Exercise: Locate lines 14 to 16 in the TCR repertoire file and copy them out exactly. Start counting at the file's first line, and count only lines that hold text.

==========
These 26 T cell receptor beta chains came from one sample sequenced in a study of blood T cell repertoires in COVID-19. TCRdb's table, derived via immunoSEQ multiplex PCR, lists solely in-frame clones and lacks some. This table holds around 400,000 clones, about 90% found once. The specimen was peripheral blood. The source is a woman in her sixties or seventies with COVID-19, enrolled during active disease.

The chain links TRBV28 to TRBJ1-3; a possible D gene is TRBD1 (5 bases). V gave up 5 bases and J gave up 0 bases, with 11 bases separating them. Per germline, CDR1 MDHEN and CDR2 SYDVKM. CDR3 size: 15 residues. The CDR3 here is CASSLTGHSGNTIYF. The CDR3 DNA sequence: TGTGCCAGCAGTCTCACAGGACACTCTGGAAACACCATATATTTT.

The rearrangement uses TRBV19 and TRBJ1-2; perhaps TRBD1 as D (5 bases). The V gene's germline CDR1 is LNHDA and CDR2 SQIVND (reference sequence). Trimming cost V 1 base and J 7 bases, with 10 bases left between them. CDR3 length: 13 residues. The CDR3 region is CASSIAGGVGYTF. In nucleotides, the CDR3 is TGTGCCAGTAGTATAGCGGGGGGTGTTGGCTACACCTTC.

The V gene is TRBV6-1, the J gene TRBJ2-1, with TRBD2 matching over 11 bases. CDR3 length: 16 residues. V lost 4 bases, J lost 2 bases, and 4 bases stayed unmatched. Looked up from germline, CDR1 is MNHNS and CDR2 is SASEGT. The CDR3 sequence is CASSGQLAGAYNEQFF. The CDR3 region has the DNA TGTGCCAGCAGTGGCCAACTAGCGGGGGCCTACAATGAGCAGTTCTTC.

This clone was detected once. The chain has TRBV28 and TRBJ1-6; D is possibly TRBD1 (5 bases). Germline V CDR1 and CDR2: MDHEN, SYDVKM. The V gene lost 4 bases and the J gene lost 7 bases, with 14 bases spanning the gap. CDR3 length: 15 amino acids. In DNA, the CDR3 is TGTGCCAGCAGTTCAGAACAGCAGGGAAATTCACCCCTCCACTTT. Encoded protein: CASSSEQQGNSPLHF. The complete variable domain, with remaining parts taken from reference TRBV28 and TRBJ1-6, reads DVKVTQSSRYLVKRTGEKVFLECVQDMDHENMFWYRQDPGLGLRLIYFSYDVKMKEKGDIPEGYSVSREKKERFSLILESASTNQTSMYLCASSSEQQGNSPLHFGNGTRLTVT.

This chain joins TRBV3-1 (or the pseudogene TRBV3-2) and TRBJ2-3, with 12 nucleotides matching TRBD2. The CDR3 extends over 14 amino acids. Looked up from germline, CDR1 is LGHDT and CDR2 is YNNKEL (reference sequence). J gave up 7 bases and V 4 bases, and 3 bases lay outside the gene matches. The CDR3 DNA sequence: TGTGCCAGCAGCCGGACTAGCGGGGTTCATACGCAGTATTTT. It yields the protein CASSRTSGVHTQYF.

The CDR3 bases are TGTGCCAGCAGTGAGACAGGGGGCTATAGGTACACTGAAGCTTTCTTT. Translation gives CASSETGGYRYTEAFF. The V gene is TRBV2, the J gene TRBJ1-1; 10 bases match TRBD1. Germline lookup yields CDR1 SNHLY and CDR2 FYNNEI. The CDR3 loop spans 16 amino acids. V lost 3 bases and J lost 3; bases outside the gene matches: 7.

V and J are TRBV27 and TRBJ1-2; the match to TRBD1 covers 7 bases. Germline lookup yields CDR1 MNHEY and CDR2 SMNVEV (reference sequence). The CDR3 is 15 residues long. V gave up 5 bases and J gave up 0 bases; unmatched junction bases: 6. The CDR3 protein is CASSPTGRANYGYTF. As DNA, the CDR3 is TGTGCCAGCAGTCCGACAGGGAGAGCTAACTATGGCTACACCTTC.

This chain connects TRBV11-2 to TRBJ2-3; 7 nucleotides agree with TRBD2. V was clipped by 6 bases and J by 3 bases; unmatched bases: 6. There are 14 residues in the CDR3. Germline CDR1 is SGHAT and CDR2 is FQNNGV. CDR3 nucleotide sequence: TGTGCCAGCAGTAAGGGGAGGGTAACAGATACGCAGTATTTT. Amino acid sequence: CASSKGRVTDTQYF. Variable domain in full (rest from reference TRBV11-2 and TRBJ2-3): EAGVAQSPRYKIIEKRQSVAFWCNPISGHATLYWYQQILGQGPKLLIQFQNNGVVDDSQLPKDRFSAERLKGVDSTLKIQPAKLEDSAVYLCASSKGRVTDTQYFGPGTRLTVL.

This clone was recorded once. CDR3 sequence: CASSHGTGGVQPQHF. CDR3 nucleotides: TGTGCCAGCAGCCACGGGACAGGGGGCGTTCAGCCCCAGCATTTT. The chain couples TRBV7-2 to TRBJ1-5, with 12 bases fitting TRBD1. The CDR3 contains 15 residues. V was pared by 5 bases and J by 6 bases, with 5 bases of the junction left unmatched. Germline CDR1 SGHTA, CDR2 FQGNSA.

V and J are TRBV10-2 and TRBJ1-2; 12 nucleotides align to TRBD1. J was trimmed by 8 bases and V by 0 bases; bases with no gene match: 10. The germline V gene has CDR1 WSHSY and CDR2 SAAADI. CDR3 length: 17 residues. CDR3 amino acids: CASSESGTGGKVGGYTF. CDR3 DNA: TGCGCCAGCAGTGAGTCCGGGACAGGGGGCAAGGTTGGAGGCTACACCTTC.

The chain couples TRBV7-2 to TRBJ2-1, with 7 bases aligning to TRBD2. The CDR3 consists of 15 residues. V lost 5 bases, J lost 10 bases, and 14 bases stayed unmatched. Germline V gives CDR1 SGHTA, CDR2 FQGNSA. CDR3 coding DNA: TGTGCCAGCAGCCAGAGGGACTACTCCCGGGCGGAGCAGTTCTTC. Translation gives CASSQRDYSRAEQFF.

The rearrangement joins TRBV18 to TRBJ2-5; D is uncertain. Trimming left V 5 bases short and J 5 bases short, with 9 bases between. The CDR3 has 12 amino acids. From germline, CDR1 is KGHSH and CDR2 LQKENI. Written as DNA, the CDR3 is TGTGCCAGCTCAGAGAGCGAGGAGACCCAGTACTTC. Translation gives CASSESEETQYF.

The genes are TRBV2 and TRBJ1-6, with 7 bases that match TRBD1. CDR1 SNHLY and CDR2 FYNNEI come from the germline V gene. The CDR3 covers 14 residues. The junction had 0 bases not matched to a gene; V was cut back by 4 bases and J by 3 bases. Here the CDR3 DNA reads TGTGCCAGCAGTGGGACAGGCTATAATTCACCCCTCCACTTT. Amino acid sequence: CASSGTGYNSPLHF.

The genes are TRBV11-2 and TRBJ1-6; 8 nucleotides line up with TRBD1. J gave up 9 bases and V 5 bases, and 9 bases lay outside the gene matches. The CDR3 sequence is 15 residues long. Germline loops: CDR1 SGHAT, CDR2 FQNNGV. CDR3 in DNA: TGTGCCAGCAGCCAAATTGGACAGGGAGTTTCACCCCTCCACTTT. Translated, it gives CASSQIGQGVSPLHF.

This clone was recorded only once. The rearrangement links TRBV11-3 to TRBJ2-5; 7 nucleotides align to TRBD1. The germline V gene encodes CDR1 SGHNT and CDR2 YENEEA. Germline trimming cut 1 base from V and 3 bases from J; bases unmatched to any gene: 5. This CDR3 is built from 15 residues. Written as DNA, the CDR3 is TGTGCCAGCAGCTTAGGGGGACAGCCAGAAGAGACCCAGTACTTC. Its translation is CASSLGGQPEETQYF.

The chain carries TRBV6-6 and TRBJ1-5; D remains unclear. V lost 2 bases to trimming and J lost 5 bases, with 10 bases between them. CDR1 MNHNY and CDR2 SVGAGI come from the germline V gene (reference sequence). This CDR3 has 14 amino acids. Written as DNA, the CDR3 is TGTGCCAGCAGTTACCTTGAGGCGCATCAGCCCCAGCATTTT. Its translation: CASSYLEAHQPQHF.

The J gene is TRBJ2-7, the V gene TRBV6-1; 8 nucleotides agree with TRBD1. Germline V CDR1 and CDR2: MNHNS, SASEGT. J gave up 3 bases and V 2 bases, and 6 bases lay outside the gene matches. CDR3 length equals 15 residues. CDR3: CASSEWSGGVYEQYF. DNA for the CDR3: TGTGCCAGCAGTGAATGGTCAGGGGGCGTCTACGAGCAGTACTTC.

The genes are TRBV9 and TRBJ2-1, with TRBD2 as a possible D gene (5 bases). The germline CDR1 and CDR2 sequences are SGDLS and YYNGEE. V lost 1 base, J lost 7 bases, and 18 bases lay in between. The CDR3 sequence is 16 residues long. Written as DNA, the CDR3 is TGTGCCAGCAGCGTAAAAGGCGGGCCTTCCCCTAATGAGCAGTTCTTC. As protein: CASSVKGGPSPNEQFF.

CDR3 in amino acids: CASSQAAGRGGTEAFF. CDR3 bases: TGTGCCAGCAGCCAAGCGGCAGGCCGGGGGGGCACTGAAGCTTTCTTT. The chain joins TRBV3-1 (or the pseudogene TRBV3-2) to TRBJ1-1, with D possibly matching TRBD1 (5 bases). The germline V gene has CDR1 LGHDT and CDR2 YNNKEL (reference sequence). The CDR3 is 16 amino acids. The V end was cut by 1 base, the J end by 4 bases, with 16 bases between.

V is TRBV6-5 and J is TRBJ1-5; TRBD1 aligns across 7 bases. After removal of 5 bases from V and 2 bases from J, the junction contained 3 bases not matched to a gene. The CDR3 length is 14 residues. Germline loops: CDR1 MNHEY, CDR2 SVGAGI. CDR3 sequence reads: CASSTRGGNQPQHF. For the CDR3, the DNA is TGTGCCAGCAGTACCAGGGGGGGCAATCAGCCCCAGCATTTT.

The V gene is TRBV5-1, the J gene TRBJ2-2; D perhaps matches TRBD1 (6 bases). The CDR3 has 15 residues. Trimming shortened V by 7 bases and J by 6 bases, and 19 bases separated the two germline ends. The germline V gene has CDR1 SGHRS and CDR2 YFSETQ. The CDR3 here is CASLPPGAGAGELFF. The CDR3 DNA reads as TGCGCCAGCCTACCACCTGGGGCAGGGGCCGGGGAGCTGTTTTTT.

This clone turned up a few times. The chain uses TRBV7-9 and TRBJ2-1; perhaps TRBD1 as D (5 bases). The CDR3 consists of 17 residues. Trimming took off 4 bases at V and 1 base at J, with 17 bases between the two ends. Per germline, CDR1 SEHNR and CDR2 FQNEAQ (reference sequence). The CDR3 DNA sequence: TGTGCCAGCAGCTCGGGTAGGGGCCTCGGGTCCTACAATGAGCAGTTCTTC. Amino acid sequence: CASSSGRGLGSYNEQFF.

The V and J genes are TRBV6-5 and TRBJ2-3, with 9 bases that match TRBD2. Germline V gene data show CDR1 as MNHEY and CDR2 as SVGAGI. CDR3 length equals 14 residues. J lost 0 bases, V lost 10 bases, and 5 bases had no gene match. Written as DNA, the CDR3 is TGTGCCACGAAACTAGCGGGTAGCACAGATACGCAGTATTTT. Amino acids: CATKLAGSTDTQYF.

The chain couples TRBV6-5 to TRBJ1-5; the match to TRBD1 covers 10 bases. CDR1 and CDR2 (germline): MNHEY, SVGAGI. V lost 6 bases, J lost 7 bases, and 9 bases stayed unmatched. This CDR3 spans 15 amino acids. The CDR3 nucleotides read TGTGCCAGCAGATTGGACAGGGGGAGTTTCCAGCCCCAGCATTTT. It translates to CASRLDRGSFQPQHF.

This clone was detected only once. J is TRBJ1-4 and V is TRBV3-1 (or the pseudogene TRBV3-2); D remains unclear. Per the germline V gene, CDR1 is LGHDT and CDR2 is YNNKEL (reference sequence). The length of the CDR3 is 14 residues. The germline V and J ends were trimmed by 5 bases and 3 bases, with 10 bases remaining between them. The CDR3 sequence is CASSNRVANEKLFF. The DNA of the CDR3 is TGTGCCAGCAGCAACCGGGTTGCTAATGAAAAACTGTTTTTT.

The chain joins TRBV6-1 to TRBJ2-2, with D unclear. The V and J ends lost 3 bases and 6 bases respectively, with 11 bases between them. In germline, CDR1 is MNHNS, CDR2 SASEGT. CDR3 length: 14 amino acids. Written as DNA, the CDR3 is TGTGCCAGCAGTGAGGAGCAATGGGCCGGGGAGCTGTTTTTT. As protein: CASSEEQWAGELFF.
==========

The genes are TRBV2 and TRBJ1-6, with 7 bases that match TRBD1. CDR1 SNHLY and CDR2 FYNNEI come from the germline V gene. The CDR3 covers 14 residues. The junction had 0 bases not matched to a gene; V was cut back by 4 bases and J by 3 bases. Here the CDR3 DNA reads TGTGCCAGCAGTGGGACAGGCTATAATTCACCCCTCCACTTT. Amino acid sequence: CASSGTGYNSPLHF.

The genes are TRBV11-2 and TRBJ1-6; 8 nucleotides line up with TRBD1. J gave up 9 bases and V 5 bases, and 9 bases lay outside the gene matches. The CDR3 sequence is 15 residues long. Germline loops: CDR1 SGHAT, CDR2 FQNNGV. CDR3 in DNA: TGTGCCAGCAGCCAAATTGGACAGGGAGTTTCACCCCTCCACTTT. Translated, it gives CASSQIGQGVSPLHF.

This clone was recorded only once. The rearrangement links TRBV11-3 to TRBJ2-5; 7 nucleotides align to TRBD1. The germline V gene encodes CDR1 SGHNT and CDR2 YENEEA. Germline trimming cut 1 base from V and 3 bases from J; bases unmatched to any gene: 5. This CDR3 is built from 15 residues. Written as DNA, the CDR3 is TGTGCCAGCAGCTTAGGGGGACAGCCAGAAGAGACCCAGTACTTC. Its translation is CASSLGGQPEETQYF.